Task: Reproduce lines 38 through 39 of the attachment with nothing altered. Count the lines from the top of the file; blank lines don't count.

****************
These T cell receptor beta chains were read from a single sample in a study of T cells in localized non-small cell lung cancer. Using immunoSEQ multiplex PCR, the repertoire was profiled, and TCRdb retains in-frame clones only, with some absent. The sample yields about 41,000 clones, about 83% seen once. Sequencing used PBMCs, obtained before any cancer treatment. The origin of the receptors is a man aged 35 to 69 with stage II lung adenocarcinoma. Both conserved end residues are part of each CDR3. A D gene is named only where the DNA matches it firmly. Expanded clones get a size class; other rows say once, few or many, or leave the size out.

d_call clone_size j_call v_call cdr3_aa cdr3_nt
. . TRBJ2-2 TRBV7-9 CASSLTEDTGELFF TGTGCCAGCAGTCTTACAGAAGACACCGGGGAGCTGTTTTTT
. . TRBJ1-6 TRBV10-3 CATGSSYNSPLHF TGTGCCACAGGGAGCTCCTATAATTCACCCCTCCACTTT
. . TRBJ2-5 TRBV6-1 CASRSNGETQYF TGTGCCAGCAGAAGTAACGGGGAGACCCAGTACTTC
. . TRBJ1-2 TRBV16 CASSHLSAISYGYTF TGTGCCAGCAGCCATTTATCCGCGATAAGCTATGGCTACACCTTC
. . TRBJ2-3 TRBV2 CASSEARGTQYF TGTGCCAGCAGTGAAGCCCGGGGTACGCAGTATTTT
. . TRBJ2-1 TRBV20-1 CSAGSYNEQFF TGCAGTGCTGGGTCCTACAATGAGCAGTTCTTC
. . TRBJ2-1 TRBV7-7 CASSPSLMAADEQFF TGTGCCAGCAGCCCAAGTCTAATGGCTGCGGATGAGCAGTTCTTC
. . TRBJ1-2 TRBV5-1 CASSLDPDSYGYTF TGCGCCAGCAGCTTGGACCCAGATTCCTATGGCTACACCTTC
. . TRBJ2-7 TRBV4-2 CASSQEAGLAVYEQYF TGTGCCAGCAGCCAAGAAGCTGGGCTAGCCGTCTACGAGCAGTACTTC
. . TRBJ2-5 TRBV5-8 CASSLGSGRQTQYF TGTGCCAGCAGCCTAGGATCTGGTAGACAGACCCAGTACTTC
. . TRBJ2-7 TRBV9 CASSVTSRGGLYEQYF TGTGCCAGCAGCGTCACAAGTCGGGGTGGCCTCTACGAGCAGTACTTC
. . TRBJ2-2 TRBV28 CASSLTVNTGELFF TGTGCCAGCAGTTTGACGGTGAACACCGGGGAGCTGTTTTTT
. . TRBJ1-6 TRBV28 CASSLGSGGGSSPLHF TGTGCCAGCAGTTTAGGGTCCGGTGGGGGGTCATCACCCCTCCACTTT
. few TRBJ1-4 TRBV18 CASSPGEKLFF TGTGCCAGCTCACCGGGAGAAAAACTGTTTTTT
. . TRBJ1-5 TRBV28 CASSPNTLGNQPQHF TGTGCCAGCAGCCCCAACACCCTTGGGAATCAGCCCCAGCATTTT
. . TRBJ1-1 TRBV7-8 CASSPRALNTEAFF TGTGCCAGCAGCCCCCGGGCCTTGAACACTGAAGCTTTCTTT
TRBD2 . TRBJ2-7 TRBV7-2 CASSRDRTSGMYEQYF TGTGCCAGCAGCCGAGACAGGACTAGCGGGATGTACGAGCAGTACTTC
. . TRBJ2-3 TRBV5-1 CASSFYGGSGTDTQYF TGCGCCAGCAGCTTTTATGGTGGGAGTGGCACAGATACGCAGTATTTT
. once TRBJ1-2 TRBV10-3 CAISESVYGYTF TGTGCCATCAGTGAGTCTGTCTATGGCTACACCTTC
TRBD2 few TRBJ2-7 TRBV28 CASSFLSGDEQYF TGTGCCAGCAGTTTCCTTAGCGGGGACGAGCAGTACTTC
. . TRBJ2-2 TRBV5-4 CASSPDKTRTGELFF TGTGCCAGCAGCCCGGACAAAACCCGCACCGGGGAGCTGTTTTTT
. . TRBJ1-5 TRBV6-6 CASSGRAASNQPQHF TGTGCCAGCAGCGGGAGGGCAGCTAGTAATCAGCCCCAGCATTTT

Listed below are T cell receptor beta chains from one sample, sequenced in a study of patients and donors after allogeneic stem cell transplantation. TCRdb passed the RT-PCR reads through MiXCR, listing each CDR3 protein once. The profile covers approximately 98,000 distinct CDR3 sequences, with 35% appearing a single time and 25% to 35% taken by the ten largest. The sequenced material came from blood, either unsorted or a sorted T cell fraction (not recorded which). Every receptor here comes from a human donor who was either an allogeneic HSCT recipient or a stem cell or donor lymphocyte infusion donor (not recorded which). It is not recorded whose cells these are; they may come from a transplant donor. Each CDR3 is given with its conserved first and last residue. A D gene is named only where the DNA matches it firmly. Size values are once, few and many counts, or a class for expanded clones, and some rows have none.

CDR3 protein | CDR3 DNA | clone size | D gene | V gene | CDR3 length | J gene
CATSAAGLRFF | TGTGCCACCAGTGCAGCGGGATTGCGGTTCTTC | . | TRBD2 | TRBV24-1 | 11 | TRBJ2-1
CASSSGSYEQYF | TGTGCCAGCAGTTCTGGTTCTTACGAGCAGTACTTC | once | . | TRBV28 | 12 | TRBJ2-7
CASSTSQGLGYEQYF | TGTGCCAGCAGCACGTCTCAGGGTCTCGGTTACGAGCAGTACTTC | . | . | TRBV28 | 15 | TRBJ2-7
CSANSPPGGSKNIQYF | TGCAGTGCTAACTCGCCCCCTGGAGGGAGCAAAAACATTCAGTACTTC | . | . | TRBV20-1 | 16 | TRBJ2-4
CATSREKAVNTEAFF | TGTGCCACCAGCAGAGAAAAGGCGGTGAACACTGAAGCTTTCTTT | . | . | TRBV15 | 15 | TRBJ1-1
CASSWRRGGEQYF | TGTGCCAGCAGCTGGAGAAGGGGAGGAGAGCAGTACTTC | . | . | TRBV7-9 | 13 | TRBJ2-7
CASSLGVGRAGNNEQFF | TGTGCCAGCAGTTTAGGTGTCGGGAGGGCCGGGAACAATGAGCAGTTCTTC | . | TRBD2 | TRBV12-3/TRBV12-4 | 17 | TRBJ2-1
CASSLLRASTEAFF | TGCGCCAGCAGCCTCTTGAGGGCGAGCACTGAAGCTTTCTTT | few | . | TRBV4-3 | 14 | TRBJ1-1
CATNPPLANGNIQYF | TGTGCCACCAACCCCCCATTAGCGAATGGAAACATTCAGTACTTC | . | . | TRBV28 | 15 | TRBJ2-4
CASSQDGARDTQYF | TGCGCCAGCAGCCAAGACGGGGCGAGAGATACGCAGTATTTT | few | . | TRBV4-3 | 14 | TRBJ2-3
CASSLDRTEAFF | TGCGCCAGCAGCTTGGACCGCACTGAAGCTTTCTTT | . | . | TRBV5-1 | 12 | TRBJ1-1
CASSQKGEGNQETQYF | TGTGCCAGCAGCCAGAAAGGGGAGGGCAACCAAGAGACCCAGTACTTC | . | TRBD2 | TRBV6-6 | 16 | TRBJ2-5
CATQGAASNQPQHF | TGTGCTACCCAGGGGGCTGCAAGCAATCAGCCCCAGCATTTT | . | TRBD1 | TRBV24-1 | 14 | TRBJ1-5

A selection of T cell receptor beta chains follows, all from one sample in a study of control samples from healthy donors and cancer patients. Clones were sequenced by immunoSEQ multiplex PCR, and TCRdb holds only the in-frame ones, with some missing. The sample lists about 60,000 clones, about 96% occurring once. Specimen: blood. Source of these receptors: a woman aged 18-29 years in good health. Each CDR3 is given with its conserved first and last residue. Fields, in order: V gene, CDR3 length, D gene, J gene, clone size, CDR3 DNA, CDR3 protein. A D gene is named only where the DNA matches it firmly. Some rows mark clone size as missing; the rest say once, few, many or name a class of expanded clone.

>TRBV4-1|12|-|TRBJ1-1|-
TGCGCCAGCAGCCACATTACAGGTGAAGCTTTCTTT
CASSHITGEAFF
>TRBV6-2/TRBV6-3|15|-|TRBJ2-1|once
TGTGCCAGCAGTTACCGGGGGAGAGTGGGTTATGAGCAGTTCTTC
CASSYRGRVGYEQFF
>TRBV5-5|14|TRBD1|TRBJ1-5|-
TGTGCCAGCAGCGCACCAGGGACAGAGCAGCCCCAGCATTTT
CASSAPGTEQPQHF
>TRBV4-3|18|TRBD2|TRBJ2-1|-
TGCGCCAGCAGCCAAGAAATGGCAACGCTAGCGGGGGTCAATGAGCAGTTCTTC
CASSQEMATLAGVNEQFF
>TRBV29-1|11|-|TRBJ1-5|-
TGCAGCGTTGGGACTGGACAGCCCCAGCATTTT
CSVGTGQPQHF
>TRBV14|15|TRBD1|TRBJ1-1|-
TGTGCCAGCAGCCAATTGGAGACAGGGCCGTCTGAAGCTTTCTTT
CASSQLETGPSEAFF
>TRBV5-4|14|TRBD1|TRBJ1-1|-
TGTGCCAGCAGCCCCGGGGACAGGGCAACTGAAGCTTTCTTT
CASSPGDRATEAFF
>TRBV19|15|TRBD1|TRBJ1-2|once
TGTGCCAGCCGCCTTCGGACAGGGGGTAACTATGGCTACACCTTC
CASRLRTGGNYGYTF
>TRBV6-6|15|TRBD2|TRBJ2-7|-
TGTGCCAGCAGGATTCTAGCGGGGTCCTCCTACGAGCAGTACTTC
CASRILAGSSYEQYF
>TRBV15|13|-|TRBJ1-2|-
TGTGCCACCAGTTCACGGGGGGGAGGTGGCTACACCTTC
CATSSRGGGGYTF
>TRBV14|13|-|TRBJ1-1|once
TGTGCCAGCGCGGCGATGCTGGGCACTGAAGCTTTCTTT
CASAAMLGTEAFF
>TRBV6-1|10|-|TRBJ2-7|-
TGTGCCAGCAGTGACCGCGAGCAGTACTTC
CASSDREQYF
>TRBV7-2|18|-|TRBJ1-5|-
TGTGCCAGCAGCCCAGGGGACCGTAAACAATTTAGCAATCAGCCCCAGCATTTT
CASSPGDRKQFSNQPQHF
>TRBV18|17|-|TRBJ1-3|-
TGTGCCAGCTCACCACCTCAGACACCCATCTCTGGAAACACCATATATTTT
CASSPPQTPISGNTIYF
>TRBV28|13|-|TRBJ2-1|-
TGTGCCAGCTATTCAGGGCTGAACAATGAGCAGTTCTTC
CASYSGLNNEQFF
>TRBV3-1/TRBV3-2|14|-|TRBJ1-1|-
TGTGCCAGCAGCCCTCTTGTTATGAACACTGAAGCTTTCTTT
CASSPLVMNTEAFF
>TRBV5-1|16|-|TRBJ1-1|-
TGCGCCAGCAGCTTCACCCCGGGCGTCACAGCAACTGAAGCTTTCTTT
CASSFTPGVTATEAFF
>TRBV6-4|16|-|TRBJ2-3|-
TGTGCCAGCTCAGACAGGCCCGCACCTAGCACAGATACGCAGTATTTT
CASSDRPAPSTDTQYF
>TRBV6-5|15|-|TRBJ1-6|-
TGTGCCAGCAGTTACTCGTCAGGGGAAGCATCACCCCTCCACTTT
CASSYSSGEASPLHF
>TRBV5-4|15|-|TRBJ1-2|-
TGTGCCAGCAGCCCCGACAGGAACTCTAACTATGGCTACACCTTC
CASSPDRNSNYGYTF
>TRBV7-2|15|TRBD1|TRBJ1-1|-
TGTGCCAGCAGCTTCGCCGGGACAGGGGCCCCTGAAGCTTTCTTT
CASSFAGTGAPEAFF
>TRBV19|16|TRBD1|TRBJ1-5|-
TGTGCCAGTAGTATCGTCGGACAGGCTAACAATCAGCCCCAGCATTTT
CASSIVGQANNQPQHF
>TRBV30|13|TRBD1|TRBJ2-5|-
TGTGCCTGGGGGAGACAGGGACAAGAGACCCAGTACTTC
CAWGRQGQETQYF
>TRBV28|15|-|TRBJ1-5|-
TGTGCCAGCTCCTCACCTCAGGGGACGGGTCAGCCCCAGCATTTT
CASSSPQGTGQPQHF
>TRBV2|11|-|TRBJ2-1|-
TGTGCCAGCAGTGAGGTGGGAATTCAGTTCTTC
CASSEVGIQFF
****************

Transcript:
CASSQKGEGNQETQYF | TGTGCCAGCAGCCAGAAAGGGGAGGGCAACCAAGAGACCCAGTACTTC | . | TRBD2 | TRBV6-6 | 16 | TRBJ2-5
CATQGAASNQPQHF | TGTGCTACCCAGGGGGCTGCAAGCAATCAGCCCCAGCATTTT | . | TRBD1 | TRBV24-1 | 14 | TRBJ1-5